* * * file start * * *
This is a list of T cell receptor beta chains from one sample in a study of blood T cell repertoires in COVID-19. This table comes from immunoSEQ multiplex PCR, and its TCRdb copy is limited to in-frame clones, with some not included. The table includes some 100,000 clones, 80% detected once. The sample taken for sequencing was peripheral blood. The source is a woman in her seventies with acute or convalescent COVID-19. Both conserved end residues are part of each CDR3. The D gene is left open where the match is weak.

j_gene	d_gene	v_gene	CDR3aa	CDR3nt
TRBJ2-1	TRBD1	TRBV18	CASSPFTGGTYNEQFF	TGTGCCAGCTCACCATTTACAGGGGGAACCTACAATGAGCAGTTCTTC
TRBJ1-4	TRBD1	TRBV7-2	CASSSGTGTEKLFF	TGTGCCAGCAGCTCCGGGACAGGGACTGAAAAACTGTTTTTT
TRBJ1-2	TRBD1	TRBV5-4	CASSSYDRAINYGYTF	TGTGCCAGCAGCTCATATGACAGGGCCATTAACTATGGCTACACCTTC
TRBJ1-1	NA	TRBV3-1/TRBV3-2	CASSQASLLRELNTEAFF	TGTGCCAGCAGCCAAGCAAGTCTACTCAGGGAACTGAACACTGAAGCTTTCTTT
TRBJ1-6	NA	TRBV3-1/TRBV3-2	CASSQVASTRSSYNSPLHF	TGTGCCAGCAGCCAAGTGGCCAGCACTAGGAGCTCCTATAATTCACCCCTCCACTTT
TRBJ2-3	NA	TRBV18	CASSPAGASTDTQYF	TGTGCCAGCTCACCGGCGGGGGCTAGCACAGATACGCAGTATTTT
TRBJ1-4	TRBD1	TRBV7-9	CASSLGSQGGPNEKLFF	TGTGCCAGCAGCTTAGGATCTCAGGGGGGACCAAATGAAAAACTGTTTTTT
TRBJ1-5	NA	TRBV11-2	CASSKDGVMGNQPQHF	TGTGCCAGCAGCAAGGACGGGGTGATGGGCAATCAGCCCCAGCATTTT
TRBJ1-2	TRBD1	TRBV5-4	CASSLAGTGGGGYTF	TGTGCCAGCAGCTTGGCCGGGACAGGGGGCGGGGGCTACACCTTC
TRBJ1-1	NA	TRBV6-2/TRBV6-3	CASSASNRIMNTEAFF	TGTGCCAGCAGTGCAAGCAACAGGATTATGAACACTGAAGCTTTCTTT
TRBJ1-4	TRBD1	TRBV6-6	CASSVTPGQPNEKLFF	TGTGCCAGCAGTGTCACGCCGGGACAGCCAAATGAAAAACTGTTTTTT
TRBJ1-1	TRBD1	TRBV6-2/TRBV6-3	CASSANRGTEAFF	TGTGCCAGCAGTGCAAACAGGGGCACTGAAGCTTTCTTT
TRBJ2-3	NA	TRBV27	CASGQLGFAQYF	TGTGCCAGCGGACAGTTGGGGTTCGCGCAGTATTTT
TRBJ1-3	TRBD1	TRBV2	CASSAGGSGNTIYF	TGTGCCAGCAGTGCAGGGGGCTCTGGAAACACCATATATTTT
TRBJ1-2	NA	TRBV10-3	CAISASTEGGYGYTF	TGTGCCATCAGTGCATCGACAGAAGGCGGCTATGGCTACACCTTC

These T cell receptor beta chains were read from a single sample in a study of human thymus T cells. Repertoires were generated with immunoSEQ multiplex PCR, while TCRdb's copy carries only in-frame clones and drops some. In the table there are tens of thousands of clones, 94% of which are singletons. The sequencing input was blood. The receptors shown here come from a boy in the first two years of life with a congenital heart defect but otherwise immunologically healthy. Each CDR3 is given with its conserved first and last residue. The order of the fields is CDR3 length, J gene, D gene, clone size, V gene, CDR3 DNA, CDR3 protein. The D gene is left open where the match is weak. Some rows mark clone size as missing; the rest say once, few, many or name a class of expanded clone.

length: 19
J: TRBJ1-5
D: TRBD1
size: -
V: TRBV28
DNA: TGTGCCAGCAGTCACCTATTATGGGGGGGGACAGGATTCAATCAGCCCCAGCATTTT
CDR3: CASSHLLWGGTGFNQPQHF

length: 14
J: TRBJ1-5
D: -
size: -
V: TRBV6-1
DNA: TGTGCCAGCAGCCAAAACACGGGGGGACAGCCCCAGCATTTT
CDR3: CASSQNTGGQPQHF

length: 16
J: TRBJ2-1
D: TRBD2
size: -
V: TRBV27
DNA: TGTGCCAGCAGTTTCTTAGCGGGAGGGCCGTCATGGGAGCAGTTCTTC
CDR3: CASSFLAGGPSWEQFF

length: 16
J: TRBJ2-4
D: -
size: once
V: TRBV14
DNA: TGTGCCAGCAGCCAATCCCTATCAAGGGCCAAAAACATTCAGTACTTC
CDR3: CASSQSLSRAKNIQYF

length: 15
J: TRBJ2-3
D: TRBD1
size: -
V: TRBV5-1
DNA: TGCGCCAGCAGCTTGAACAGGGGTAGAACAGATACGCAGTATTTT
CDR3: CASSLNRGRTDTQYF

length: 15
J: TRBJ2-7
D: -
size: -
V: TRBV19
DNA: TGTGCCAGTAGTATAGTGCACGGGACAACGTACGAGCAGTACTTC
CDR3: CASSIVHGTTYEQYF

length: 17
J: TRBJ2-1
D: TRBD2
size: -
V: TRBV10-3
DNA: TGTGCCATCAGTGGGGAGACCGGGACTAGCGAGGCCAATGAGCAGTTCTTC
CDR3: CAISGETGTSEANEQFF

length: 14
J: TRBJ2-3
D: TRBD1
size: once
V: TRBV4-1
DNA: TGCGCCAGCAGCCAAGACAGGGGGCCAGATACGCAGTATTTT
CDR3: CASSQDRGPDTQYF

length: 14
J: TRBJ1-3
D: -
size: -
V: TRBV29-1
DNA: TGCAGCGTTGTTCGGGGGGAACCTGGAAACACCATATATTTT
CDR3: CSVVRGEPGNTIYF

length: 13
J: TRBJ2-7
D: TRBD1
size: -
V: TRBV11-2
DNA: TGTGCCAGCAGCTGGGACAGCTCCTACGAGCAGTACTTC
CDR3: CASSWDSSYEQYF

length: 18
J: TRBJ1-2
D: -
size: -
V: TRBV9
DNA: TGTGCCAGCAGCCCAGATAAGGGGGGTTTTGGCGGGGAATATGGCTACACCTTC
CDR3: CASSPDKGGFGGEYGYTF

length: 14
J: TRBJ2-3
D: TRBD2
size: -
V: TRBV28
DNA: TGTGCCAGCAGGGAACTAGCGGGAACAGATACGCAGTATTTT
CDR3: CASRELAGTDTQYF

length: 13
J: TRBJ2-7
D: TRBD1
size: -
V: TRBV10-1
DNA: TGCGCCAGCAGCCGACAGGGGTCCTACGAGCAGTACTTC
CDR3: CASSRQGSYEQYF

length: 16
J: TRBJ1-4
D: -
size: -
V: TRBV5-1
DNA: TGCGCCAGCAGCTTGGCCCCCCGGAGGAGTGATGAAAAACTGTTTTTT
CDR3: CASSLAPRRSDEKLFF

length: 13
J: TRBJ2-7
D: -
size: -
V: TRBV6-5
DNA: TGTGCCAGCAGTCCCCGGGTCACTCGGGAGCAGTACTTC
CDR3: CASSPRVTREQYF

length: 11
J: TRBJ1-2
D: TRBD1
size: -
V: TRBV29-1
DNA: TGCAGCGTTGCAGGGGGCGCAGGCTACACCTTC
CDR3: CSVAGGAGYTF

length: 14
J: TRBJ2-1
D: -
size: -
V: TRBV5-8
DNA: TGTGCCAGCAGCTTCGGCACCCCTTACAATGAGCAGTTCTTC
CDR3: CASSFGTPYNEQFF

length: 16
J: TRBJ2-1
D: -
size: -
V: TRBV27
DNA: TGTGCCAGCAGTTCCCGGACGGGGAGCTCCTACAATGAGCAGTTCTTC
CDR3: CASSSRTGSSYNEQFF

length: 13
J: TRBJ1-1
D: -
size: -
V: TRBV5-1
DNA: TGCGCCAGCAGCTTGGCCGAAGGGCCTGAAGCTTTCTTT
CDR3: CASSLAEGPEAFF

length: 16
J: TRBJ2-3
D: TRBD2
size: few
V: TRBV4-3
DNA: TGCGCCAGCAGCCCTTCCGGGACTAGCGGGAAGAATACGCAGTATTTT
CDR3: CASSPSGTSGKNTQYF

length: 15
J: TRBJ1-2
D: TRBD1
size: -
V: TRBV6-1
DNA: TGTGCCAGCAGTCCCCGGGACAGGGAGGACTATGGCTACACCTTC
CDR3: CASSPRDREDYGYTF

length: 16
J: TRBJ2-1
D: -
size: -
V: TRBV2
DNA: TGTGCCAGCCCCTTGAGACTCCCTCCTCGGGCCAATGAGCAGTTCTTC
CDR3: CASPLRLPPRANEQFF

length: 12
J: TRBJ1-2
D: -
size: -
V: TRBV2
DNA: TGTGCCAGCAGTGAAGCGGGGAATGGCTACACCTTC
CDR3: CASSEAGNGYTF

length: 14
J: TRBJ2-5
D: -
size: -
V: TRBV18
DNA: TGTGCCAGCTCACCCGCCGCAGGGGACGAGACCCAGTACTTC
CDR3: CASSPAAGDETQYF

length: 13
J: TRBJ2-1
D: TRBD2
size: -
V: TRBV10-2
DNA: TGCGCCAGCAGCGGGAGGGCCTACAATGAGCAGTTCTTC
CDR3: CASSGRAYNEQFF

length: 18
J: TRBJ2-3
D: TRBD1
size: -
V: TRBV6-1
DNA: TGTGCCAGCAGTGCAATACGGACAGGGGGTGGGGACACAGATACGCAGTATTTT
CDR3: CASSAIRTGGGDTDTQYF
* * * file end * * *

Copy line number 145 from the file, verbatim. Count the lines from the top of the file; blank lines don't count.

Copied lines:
length: 13